RBI recently stated that some financial institutions were yet to facilitate an absolute transition away from the LIBOR benchmark.
What is LIBOR?
- The London Interbank Offered Rate (LIBOR) is a global benchmark interest rate that combines individual rates at which banks opine they may borrow from each other at the London interbank market.
- It is used as a benchmark to settle trades in futures, options, swaps and other derivative financial instruments in over-the-counter markets and on exchanges globally.
- The consumer lending products including mortgages, credit cards and student loans, among others also use LIBOR as a benchmark rate.
- Before December 31, 2021, LIBOR was calculated for five currencies (U.S. dollar, Euro, Pound, Swiss Franc and Japanese Yen) for seven tenors i.e., overnight, one-week, one-month, two months, three months, six months and 12 months.
- Only U.S.-dollar LIBOR, excluding one-week and two-month tenor, were allowed to be published after U.K. Financial Conduct Authority (FCA) announced its phased rollback in March 2021.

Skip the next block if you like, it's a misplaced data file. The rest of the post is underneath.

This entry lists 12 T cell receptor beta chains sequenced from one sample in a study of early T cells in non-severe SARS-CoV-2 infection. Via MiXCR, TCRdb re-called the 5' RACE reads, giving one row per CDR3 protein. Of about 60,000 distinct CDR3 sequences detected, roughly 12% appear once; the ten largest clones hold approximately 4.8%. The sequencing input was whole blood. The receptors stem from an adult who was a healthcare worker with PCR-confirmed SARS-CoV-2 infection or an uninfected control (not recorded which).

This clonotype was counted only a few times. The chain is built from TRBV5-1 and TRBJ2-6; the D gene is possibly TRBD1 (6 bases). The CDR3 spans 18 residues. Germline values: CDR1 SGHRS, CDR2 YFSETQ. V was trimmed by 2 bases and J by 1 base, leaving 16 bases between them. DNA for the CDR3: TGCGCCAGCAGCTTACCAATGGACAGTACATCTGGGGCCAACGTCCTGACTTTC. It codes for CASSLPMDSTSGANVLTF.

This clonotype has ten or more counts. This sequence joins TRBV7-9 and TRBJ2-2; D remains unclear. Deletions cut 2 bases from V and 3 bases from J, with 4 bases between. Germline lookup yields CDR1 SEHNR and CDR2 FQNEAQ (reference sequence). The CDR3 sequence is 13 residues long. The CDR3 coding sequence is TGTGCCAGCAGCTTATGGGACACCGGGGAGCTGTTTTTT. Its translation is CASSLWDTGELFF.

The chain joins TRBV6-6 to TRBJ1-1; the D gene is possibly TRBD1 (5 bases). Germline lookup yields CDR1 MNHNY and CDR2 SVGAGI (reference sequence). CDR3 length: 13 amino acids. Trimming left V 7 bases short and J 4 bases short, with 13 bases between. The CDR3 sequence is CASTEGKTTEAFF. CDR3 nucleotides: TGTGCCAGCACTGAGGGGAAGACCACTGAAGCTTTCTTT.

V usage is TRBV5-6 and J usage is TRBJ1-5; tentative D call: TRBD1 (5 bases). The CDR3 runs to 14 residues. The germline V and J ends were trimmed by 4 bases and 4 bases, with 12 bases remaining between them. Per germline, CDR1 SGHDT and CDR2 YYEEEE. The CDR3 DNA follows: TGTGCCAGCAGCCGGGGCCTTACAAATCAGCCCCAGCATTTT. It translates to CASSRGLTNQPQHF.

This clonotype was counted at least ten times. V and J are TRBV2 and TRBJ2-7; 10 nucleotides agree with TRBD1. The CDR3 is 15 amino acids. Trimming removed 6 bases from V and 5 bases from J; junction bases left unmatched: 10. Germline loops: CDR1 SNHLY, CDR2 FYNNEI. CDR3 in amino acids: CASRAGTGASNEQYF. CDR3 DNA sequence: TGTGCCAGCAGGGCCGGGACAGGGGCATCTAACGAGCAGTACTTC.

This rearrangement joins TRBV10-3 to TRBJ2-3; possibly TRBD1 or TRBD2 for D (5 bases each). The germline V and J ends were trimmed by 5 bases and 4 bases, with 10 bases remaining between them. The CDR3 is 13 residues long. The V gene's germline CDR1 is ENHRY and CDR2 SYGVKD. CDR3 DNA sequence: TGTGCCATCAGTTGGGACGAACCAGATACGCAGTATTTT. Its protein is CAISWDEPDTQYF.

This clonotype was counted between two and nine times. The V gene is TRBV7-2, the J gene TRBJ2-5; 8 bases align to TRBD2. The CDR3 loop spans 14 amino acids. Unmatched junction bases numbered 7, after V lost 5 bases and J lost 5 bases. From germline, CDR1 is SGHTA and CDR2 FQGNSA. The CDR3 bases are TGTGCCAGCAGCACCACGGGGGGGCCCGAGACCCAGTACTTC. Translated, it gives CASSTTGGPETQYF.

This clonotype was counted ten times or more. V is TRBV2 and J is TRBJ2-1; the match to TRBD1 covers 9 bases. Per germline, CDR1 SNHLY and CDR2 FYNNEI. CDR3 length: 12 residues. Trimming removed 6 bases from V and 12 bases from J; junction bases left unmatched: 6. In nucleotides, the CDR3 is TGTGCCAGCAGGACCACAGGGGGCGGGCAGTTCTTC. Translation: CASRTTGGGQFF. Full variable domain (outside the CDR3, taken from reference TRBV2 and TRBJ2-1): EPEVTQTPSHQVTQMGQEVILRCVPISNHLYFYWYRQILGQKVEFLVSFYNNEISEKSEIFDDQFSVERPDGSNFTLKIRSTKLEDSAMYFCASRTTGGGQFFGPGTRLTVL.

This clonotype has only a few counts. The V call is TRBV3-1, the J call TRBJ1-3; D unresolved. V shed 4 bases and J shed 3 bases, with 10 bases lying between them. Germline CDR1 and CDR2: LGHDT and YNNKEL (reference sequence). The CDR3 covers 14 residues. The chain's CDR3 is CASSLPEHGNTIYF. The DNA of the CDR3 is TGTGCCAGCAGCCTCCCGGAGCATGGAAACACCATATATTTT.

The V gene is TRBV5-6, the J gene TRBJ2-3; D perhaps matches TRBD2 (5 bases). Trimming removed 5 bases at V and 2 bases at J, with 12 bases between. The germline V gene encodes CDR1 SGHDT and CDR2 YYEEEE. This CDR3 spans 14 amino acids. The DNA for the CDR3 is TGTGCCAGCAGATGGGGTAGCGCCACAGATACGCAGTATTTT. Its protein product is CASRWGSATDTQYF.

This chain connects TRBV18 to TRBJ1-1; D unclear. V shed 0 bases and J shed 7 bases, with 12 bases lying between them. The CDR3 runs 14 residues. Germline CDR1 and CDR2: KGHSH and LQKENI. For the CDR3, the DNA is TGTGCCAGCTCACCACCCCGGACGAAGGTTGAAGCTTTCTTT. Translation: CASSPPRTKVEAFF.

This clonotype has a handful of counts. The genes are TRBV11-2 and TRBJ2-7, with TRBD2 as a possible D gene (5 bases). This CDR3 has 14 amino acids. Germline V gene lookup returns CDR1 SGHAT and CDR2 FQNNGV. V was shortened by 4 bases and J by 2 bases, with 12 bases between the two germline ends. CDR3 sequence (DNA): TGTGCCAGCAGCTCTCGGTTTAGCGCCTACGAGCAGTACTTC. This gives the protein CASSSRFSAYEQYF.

- The central flaw in the mechanism of LIBOR was that it relied heavily on banks to be honest with their reporting disregarding their commercial interests.
- Since the rates were made public, it would not be particularly useful to impress upon potential and current customers the various disadvantages in obtaining funds.
- During the 2008 financial crisis the submissions were artificially lowered (amid the crisis).
- Another observed phenomenon was the tendency to alter the submission as per the entities’ trading units’ derivative positions to acquire more profits.
- Derivates refer to financial contracts whose value is related to a specific indicator, commodity or financial instrument.
- The maintenance of the benchmark was brought under the purview of the U.K. Financial Conduct Authority (FCA) from British Bankers’ Association (BBA) in 2014.
What are the alternates to LIBOR?
- The U.S. Federal Reserve announced the Secured Overnight Financing Rate (SOFR) as a preferred alternative in 2017.
- Accordingly, in India, new transactions were to be undertaken using the SOFR and the Modified Mumbai Interbank Forward Outright Rate (MMIFOR).
- This would make it potentially less prone to market manipulation.
How India is responding to the Regime Change?
- RBI had stated in 2020 that exposure to LIBOR is from loan contracts linked to it and from Foreign Currency Non-Resident Accounts (FCNR-B) deposits with floating rates of interest and derivatives.
- The same year RBI had asked banks to assess their LIBOR exposure and prepare for the adaptation of alternatives references rates.
- However, in May 2023, RBI stated that some banks and financial institutions were yet to facilitate an absolute transition away from the London interbank offered Rate benchmark.
SOURCE: THE HINDU, THE ECONOMIC TIMES, PIB